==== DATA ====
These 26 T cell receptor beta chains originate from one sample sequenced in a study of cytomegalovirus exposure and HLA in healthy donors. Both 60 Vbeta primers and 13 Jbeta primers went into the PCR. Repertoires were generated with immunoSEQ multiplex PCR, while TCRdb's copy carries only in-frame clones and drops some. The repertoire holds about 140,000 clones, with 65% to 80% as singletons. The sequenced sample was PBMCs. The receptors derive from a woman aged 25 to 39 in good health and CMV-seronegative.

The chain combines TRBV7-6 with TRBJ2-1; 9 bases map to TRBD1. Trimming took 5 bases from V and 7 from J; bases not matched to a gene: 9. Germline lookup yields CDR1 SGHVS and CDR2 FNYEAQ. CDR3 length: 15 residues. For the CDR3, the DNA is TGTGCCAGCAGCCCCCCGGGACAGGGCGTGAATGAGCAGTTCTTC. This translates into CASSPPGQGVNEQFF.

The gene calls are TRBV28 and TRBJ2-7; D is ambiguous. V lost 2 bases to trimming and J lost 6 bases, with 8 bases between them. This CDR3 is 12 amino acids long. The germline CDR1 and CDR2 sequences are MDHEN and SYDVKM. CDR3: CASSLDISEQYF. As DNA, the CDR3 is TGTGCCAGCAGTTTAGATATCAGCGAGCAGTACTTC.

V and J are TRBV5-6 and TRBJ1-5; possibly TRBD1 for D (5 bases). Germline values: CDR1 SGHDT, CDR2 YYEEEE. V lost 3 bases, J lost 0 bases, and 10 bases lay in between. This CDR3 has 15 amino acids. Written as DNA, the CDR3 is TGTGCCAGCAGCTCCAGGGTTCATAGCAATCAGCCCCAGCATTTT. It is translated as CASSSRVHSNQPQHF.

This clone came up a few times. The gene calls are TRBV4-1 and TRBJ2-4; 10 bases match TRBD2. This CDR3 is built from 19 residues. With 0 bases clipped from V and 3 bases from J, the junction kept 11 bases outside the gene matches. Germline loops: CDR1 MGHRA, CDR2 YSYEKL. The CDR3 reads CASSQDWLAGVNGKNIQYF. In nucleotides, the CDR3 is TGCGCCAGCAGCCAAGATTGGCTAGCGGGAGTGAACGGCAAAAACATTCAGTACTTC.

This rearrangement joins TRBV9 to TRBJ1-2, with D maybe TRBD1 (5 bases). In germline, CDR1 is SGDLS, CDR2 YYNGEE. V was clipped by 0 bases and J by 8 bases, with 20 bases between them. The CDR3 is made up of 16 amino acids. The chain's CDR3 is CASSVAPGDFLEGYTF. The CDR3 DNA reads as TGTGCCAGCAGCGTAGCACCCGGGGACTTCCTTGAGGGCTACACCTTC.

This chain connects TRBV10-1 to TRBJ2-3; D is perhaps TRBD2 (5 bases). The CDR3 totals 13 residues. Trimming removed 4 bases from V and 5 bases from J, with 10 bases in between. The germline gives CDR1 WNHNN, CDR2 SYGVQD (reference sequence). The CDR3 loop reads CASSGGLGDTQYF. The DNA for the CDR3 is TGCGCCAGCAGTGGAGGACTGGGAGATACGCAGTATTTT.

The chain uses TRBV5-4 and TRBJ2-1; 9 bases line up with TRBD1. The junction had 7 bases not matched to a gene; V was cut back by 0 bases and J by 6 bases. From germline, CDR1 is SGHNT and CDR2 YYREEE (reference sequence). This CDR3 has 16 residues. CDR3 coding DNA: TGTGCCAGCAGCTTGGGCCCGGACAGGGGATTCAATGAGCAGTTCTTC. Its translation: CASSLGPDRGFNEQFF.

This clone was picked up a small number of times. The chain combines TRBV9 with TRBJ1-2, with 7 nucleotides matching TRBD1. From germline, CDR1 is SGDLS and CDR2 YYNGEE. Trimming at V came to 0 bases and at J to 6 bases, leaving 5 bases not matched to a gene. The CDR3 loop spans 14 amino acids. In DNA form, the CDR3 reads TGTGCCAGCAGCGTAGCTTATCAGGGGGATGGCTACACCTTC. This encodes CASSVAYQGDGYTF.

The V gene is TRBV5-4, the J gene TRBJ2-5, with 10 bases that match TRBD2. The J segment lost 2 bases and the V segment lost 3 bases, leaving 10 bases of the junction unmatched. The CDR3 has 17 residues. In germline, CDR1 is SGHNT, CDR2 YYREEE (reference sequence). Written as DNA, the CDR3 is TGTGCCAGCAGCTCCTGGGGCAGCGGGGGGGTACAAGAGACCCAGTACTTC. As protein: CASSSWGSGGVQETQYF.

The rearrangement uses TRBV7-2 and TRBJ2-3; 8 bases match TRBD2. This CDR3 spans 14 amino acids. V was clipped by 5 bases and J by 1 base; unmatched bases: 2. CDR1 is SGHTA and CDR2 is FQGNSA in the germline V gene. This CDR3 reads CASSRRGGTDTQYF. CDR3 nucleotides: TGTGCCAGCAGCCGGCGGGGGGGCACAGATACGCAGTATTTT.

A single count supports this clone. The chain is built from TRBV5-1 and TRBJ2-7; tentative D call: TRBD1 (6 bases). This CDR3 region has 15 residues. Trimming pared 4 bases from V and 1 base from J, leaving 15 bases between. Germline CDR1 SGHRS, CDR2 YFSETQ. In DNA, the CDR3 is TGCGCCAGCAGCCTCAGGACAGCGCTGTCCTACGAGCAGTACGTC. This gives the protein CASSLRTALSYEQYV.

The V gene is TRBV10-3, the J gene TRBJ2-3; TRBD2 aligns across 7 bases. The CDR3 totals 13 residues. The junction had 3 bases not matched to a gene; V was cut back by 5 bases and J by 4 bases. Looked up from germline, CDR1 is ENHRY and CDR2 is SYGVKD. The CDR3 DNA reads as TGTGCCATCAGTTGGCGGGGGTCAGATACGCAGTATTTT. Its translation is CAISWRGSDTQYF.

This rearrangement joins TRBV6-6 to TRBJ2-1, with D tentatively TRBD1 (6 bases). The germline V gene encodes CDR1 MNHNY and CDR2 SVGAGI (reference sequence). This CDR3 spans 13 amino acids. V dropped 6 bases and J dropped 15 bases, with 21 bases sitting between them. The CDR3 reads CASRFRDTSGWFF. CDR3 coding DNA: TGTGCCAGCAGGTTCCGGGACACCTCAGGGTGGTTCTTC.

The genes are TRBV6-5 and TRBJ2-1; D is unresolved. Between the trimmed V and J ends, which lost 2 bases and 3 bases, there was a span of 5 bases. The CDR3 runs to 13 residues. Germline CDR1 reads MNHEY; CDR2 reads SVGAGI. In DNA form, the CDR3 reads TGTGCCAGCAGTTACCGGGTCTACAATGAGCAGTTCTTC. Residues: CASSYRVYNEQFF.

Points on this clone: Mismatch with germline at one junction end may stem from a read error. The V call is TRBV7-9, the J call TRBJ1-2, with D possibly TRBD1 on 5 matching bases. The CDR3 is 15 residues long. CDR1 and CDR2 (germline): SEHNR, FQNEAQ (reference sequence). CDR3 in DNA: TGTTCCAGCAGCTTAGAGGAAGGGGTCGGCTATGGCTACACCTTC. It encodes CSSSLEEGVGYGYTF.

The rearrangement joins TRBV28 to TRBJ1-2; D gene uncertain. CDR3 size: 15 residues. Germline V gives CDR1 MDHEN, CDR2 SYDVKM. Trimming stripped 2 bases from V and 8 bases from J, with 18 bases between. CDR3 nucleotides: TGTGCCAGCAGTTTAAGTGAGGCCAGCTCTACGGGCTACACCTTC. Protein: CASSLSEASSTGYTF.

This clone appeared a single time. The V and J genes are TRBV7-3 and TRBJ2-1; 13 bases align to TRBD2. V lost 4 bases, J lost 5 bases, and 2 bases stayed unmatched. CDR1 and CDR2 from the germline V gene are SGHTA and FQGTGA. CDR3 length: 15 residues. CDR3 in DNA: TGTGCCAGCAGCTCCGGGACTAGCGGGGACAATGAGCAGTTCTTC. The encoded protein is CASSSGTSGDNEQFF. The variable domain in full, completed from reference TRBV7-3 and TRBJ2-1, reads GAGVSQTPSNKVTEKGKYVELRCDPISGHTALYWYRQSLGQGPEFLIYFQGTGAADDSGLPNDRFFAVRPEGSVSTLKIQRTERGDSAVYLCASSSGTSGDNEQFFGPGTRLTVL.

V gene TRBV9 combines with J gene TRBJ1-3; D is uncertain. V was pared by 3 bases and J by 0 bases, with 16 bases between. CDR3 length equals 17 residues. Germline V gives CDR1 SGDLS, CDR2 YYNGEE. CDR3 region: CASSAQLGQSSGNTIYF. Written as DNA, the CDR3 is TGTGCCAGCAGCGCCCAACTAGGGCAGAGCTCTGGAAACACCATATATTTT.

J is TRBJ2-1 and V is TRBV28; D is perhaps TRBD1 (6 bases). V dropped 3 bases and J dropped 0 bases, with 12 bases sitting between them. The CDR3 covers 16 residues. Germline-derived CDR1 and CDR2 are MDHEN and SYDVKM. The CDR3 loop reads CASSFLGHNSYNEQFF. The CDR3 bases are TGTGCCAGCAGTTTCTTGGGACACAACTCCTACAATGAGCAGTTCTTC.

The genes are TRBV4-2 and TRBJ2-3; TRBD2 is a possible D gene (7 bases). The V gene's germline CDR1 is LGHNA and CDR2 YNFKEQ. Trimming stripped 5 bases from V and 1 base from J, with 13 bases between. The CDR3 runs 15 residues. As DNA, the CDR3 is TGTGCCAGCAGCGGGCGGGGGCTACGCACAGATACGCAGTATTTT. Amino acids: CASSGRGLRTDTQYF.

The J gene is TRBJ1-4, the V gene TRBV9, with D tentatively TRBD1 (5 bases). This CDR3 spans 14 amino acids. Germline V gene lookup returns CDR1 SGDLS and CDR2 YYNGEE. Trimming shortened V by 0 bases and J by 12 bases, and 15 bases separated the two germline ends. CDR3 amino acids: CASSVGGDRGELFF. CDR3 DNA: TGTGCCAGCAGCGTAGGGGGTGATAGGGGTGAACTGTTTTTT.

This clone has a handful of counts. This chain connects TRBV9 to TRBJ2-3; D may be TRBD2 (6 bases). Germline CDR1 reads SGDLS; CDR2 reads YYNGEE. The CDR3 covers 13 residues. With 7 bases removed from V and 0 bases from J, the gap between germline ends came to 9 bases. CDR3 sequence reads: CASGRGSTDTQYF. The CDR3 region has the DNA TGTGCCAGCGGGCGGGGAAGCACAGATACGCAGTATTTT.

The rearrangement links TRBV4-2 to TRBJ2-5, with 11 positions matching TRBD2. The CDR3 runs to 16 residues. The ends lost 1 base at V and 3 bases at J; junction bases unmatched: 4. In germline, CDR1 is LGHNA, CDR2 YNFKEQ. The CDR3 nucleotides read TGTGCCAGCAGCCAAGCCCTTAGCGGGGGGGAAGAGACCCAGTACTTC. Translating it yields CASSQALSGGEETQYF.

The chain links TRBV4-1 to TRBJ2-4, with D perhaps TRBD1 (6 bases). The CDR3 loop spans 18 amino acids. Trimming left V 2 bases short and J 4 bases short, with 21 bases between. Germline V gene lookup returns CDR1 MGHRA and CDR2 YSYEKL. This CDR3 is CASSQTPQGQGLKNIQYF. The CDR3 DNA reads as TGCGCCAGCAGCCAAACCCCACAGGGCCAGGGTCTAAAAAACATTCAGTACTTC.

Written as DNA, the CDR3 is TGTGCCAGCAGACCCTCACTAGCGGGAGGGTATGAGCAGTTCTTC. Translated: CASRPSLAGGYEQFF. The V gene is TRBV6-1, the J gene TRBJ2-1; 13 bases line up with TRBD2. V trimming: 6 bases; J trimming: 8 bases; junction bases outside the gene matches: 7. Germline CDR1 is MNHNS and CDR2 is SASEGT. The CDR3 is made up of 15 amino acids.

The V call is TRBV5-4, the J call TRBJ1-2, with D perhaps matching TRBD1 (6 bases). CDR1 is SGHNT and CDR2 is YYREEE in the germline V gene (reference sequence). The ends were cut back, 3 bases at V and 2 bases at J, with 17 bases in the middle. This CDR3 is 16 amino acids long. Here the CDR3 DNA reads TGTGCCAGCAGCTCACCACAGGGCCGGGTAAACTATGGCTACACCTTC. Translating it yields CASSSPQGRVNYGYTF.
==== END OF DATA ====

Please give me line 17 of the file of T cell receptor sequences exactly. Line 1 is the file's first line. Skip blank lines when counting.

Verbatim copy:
The rearrangement joins TRBV28 to TRBJ1-2; D gene uncertain. CDR3 size: 15 residues. Germline V gives CDR1 MDHEN, CDR2 SYDVKM. Trimming stripped 2 bases from V and 8 bases from J, with 18 bases between. CDR3 nucleotides: TGTGCCAGCAGTTTAAGTGAGGCCAGCTCTACGGGCTACACCTTC. Protein: CASSLSEASSTGYTF.